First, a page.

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Keywords:

  • electron microscopy;
  • Japanese children;
  • postnatal development;
  • spermatogenesis;
  • testis

Abstract

  1. Top of page
  2. Abstract
  3. Introduction
  4. Results
  5. Discussion
  6. References

Abstract Background: Little is known about the morphological aspects of the postnatal development of the testis in Japanese children. By investigating the normal development of the testis, clinicians in urology can give better strategies to their patients. In addition, the pattern of development will improve the understanding of the effect of xenoestrogens.

Methods: Biopsied testis samples of 68 patients with undescended testes aged between 2 and 21 years were examined by light microscopy. Nineteen patients with normal histology of the bilateral testes were selected for this study. For light microscopy, paraffin sections were stained with hematoxylin and eosin. In addition, using electron microscope, Epon sections stained with lead citrate and uranyl acetate were observed. Semi-thin sections stained with toluidine blue were also used for light microscopy.

Results: Gonocytes were observed in the testis of the 2-year-old boys. Spermatocytes developed by 4 years of age and spermatids developed by 11 years of age. The immature Sertoli–Sertoli ectoplasmic junction was observed as early as 4 years of age, and it was completed by 9 years of age. Mature myoid cells were observed by the age of 13 years. Immature Leydig cells were found at 7 years of age and the cells matured by 13 years of age.

Conclusion: A pattern of postnatal development of the testis in Japanese children was presented.


Introduction

  1. Top of page
  2. Abstract
  3. Introduction
  4. Results
  5. Discussion
  6. References

A few reports have appeared on the postnatal development of the human testis.1–3 The present study will show the development of the testis in Japanese children, giving a guideline to diagnosis and therapy in relation to testicular diseases, such as, undescended testes, acute lymphatic leukemia (ALL) and torsion of the spermatic cord. Since Carlsen et al. reported that semen quality in humans has declined in the past five decades,4 it has been a subject of controversy. Some skeptics point out that data from several decades ago are unreliable. However, the influence of xenoestrogens on the male reproductive system has been strongly implicated in this decline.5 This study will also show a standard pattern of postnatal development of the testis in the Japanese child and will contribute to future studies on the influence of endocrine disruptors, such as, 1,1,1-trichloro-2,2-bis(p-chlorophenyl)ethane (DDT) and polychlorinated biphenyls (PCB).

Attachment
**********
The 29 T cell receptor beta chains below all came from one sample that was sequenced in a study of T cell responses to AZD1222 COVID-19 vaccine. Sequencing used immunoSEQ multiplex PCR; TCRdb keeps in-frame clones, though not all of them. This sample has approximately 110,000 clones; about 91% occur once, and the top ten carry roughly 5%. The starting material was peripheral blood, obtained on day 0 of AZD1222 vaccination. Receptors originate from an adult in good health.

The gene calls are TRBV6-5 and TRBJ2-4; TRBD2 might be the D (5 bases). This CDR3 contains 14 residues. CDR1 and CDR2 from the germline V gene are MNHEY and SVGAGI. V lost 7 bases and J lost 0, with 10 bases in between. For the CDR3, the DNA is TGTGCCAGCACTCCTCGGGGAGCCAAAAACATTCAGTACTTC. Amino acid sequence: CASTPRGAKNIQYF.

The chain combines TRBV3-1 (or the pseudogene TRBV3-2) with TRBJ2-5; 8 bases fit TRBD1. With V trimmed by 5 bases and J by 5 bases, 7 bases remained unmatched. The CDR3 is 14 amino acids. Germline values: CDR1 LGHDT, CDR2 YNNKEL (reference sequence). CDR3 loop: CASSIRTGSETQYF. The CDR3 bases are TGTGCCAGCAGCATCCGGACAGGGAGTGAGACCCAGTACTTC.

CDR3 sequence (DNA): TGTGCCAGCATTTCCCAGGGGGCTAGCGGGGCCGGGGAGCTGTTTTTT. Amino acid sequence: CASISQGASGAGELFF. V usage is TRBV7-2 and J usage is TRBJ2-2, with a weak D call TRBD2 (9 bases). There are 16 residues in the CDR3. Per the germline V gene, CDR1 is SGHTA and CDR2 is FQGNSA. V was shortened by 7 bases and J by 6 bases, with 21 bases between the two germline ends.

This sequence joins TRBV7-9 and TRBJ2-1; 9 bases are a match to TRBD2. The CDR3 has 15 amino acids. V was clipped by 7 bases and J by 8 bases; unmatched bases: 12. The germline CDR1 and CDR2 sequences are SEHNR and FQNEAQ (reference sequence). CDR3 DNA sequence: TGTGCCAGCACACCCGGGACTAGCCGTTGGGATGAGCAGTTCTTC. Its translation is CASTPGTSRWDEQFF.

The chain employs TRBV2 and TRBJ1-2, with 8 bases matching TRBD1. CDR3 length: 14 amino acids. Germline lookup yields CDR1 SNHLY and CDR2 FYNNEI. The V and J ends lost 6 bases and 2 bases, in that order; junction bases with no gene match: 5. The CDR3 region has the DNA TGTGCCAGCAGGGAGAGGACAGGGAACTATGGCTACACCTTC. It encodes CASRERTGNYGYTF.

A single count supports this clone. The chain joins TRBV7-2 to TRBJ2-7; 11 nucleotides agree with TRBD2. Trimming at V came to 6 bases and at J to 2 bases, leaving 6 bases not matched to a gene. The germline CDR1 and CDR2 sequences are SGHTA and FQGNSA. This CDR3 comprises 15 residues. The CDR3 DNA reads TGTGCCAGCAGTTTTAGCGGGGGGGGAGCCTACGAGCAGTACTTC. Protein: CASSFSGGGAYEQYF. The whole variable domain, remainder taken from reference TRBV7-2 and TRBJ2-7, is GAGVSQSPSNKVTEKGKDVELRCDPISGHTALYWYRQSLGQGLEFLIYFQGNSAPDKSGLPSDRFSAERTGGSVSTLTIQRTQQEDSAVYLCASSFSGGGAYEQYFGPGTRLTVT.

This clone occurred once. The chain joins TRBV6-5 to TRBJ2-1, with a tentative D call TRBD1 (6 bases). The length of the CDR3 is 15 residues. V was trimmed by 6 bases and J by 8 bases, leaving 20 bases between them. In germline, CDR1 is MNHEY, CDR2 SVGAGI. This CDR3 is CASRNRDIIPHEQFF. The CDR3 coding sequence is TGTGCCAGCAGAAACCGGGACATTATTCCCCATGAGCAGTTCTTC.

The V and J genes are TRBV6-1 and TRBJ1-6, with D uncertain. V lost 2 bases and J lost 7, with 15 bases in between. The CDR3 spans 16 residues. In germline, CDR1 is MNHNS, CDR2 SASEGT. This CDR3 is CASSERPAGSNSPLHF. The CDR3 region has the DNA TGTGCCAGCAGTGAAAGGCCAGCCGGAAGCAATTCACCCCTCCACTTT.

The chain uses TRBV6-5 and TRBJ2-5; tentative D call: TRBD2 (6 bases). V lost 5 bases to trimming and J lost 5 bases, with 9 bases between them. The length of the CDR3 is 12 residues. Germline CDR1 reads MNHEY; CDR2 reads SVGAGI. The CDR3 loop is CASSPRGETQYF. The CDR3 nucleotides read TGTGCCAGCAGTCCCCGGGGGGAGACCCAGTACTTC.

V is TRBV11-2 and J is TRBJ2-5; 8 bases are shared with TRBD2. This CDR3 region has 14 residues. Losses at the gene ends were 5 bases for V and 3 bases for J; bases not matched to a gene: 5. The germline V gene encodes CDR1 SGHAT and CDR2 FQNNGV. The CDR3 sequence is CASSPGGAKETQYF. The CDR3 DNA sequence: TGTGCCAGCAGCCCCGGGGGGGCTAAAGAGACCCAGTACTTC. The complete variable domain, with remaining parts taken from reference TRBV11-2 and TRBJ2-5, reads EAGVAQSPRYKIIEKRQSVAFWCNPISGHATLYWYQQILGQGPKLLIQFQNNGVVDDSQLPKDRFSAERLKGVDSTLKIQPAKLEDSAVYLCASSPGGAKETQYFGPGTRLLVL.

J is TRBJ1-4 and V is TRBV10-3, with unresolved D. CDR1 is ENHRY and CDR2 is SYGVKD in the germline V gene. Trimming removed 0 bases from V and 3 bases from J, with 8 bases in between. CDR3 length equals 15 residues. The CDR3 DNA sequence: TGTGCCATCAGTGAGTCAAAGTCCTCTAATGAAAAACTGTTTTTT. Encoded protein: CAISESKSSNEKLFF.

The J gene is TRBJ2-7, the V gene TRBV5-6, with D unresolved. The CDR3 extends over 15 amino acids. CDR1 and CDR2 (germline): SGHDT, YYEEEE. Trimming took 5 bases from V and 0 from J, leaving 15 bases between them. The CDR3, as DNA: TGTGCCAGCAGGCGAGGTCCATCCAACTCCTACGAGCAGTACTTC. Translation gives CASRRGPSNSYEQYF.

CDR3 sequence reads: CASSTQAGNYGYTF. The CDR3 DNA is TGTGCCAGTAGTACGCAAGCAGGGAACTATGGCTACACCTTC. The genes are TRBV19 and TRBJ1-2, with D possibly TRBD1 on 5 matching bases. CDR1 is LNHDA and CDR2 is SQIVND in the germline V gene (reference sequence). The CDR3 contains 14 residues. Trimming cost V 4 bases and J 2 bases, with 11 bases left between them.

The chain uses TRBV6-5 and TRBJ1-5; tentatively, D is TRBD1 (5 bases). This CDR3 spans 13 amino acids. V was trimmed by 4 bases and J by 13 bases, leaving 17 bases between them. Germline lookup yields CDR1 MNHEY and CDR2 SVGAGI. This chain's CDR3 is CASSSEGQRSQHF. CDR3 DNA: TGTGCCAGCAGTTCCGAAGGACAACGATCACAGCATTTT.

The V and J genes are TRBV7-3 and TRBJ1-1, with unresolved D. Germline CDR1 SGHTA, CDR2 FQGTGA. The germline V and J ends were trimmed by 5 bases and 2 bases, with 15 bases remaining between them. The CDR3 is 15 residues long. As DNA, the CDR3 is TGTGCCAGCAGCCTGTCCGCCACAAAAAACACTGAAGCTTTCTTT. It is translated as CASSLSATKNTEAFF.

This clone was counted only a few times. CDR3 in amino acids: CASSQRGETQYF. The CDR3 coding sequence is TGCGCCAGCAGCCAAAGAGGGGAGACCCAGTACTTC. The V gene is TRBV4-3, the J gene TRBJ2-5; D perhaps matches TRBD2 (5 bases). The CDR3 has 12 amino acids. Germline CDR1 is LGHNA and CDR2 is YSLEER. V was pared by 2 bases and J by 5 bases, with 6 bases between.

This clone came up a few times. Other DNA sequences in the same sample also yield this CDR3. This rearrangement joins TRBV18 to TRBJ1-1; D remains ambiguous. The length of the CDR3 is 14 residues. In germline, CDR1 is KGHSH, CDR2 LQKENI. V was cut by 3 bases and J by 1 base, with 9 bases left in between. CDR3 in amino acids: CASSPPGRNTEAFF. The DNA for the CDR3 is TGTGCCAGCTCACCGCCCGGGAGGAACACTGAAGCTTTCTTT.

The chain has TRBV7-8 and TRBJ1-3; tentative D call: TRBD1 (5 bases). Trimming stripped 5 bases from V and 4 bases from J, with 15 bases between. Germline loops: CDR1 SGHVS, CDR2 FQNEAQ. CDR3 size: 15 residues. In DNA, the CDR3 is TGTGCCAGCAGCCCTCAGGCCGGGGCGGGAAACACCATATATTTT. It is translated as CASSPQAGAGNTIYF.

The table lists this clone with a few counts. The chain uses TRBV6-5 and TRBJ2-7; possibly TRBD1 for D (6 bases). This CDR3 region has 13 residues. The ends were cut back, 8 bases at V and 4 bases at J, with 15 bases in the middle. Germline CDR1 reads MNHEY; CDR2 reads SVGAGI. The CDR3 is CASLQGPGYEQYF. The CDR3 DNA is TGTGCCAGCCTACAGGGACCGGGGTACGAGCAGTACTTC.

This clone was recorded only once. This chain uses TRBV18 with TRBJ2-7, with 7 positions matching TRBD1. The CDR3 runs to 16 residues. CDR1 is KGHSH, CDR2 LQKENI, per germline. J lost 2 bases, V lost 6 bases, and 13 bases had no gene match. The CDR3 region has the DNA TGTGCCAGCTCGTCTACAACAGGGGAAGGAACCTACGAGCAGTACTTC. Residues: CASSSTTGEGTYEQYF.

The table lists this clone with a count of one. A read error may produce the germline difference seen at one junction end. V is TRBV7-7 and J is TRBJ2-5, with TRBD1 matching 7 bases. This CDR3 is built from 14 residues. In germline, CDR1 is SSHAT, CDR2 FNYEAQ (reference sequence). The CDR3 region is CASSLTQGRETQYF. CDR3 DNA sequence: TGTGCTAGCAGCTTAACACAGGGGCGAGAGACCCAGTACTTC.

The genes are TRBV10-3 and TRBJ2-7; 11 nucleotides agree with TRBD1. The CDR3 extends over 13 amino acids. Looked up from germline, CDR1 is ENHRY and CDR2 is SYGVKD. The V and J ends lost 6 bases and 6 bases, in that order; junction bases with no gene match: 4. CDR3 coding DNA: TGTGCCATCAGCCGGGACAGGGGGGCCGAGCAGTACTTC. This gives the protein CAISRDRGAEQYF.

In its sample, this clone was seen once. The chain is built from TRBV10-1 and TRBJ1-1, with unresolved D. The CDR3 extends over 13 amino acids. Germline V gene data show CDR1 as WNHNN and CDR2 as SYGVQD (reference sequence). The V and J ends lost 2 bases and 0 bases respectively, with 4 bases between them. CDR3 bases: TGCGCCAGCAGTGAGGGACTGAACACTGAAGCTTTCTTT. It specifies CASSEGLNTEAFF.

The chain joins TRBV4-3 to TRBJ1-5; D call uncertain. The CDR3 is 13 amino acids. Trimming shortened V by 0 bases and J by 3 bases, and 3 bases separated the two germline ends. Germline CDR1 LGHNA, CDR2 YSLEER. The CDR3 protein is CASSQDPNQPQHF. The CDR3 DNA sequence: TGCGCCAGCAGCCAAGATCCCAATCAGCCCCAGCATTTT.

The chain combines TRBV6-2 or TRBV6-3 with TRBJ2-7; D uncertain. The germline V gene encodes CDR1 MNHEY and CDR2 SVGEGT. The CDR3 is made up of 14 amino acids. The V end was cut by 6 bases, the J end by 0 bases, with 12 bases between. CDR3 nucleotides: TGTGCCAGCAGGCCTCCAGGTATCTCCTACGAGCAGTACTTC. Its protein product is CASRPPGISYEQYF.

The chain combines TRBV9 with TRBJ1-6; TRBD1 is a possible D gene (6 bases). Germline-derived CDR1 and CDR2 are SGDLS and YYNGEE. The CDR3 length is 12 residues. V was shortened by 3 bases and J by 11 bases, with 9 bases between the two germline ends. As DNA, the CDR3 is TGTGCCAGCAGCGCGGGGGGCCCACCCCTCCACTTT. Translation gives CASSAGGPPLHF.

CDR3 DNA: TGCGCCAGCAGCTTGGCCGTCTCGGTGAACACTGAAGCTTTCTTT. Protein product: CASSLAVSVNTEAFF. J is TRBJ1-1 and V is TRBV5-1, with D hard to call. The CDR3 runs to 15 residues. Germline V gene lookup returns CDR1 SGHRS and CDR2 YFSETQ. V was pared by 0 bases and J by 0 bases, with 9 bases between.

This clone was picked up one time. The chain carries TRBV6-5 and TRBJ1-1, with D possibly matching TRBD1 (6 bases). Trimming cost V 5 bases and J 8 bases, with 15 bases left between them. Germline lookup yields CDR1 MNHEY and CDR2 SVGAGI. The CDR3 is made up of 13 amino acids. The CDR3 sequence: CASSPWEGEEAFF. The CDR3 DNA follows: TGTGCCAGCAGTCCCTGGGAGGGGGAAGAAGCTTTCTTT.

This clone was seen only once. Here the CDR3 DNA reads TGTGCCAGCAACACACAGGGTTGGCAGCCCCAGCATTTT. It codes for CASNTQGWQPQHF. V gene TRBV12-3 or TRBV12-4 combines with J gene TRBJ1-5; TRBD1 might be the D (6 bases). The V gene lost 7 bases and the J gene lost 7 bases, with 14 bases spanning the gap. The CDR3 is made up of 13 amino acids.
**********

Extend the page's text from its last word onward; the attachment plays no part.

Methods

Biopsy samples were obtained from the testes of 68 patients complaining of undescended testes after obtaining the patient’s and/or his parents’ consent. The biopsied samples were obtained at the time of orchiopexy for the purpose of their prognostic value with respect to fertility. They were divided into two parts with razor blades. One part was fixed in Bouin’s fixative and embedded in paraffin wax for light microscopy and the other was fixed in 3% glutaraldehyde and embedded in Epon for electron microscopy. The specimens had been stored in our hospitals. At the time of the biopsies the patients ranged in age from 2 to 21 years.

Nineteen cases showing normal histology by age were selected for the present study. These cases included patients of 2, 3, 4, 5, 6, 7, 9, 11, 13 and 21 years of age. Since 77% of descended testes from patients with unilateral cryptorchidism did not show any lesion,6 a biopsied sample showing the most differentiated germ cells in each age group was regarded as normal in the present study.

The development of spermatids was divided into eight steps according to Holstein7 and Holstein and Roosen-Runge.8

Results

  1. Top of page
  2. Abstract
  3. Introduction
  4. Results
  5. Discussion
  6. References

Postnatal development of spermatogenic cells

Gonocytes were recognized in the testis of the 2-year-old boy. The gonocytes were scattered among the Sertoli cells. The cytoplasm was paler than that of the Sertoli cell. The size of the nucleus was larger than that of the Sertoli cell. At the age of 3 years spermatogonia were observed on the basal lamina. The cytoplasm was paler than that of the Sertoli cell and contained fewer cell organelles. The long axis of the oval nucleus was parallel to the basal lamina. At the age of 4–7 years, preleptotene spermatocytes were observed (Fig. 1). Crystalloid of Lubarsch was also observed in the spermatogonia (Fig. 2). Cap phase, or step 4 spermatids, were recognized in the testis of the 11-year-old boy (Fig. 3). Mature, or step 8 spermatids, were recognized in the testis of the 13-year-old boy (Fig. 4). The postnatal development of the germ cells obtained from the present study is summarized in Fig. 5.